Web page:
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Cumulative live birth rates with autologous oocytes plateau with fewer number of cycles for each year of age > 42



To disaggregate the Society for Assisted Reproductive Technology Clinic Outcome Reporting System (SART CORS) age category of “ > 42” and compare age-stratified cumulative live birth rates (CLBR) > 42 years old.


Retrospective cohort study of autologous linked ART cycles.


United States (US) National ART Database.


Women > 42 years old without a history of prior ART cycles who underwent ART between 2014–2020 as reported to the SART CORS database.


Disaggregate the SART CORS age category of “ > 42” into age-stratified cumulative live birth rates (CLBR).

Main Outcome Measure(s)

Age-stratified cumulative live birth rates (CLBR) for women ≥ 43 years old.


Between 2014–2020, 24,650 women > 42 years old without history of prior ART underwent 58,132 cycles, resulting in 1,982 live births. Women ages 43, 44, 45, 46, 47, 48, 49, ≥ 50 achieved maximal CLBR of 9.7%, 8.6%, 5.0%, 3.6%, 2.5%, 1.5%, 2.7%, 1.3%, respectively. CLBR for women between 43–45 were significantly higher compared to those 46 and older (p < 0.05). Among women 46 and older, CLBR were not significantly different. Women ages 43 and 44 did not exhibit a significant increase in CLBR beyond the 5th cycle. Age 45 and 46 reached CLBR plateau by the 3rd cycle. Age ≥ 47 CLBR plateaued after the first cycle. After adjusting for age, race/ethnicity, BMI, nulliparity, etiology of infertility, number of oocytes retrieved, embryos transferred, blastocyst transfer, use of ICSI, PGT, and ART treatment cycle number, there was no association between markers of ovarian reserve (day 3 FSH and random AMH levels) and live birth for women > 42.


While CLBR of autologous cycles from women 42 or younger generally plateau by cycle number 5, age-stratified cycles from women > 42 plateau after fewer cycles to maximize CLBR. Patient and physician expectations for maximum CLBR beyond 42 may be practically based on fewer planned cycles before reaching an age-specific CLBR plateau than may have been previously expected.


The United States lacks contemporary, publicly available, autologous oocyte assisted reproductive technology (ART) age-stratified outcome data for patients > 42 years old. After 2015, the CDC aggregated outcome data beyond age 42 or 43, depending on the year [1, 2]. Discrete, non-aggregated, age-specific outcome information is required to appropriately counsel women > 42 considering autologous ART. In 2018, 11,725 retrieval cycles, 8.7% of all U.S. retrieval cycles, were performed for patients > 42 years old [1].

While donor egg IVF, may be encouraged, many do not accept this option [2]. Attitudes regarding egg donation vary greatly based on ethnicity and religious affiliation [3]. Often, couples may feel compelled to achieve “peace of mind” by trying everything they can to conceive a biological child [2]. The drive to use one’s own eggs is further incentivized when insurance benefits cover autologous IVF and exclude donor egg IVF [4, 5]. Poor prognosis patients commonly undertake multiple attempts at IVF before giving up or transitioning to donor egg IVF [6].

There are a few studies analyzing live birth rates (LBR) in women over the age of 42 [7,8,9,10] and even fewer assessing cumulative live birth rates (CLBR) in older women. The largest of these studies examined fewer than 1300 cycles [11, 12]. In 2010, Stern et al. analyzed the Society for Assisted Reproductive Technology Clinical Outcomes Reporting System (SART CORS) database to describe the cumulative live birth rates for age groups (< 35; 35–37; 38–40; 41–42; and ≥ 43) as provided by the Centers for Disease Control (CDC) under the Fertility Clinic Success Rate and Certification Act (FCSRCA) of 1992. The CDC’s ART National Summary Reports prior to 2016 revealed an appreciable decline in pregnancy likelihood beyond age 42 which ultimately approached zero [1]. It is essential to define the point beyond which the pursuit of autologous IVF becomes futile. Unfortunately, the literature remains deficient in discrete age-specific CLBR data for women > 42 years of age. We disaggregated the SART CORS > 42-year-old designation, and compared autologous egg IVF CLBR for each year of age > 42 years to attempt to determine the point at which cycle CLBR plateaued. Plateauing was defined as the point beyond which additional ART cycles did not statistically increase CLBR.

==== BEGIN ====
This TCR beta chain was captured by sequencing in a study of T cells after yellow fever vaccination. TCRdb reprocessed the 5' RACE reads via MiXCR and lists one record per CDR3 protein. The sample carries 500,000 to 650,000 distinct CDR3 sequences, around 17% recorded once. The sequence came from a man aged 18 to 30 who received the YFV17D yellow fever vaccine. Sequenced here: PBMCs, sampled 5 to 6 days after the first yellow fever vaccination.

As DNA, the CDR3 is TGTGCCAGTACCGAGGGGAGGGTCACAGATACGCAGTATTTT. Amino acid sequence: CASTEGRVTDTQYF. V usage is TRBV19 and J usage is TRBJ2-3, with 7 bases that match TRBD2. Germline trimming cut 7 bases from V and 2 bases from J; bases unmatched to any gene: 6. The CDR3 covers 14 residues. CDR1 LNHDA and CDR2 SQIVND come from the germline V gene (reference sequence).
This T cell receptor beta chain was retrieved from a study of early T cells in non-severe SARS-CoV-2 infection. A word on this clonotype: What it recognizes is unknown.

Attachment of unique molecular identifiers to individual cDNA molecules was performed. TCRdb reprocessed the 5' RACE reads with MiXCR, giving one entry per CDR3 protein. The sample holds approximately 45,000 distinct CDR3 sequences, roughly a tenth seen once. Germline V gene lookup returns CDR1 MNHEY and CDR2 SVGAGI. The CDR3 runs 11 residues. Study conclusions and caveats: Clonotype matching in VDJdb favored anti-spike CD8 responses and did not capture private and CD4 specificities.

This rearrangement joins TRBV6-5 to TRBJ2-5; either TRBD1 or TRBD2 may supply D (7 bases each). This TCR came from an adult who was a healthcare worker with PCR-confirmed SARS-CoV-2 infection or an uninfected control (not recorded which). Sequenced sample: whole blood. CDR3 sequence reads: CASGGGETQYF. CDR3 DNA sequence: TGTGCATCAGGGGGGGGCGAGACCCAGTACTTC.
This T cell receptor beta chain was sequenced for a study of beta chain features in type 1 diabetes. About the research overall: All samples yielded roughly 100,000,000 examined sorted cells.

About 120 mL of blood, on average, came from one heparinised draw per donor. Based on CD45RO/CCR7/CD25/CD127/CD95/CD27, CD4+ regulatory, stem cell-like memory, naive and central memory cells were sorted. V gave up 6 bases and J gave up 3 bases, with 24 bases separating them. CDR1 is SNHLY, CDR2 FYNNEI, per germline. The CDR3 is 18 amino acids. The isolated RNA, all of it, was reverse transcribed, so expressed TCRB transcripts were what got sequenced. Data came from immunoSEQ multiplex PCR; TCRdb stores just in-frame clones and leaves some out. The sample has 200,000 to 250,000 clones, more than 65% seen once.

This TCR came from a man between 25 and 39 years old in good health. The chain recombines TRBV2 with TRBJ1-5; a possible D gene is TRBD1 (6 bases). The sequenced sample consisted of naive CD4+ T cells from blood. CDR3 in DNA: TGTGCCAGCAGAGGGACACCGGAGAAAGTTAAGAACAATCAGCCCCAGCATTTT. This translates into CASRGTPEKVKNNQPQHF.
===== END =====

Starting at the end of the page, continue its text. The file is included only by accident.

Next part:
Material and methods

Study design

This was a retrospective cohort study of initial (no prior history of ART) autologous linked ART cycles of women > 42 between 2014–2020 derived from the SART CORS database. Beginning in 2014 SART CORS, linked all transfers regardless of fresh or frozen to their specific index retrieval. This study was deemed exempt from review by the Yale Institutional Review Board because it relied on anonymous and de-identified data. SART CORS data were collected through voluntary submission, verified by SART, and reported to the Centers for Disease Control and Prevention (CDC) in compliance with the FCSRCA of 1992 (Public Law 102–493). In 2004, SART gained access to the SART CORS data system for the purposes of conducting research. By 2019, 81% of US IVF clinics were SART members reporting 90% of all IVF cycles in the US [13].

The data in the SART CORS are validated annually with some clinics receiving on-site visits for chart review based on an algorithm for clinic selection. During each visit, data reported by the clinic are compared with information recorded in patients’ charts. In 2021, records for 1,945 cycles at 33 clinics were randomly selected for full validation and 262 fertility preservation cycles were selected for partial validation. Nine out of ten data fields selected for validation were found to have discrepancy rates of ≤ 5% [13]. The exception was the diagnosis field, which, depending on the diagnosis, had a discrepancy rate between 0.7% and 9.1%.

Statistical analysis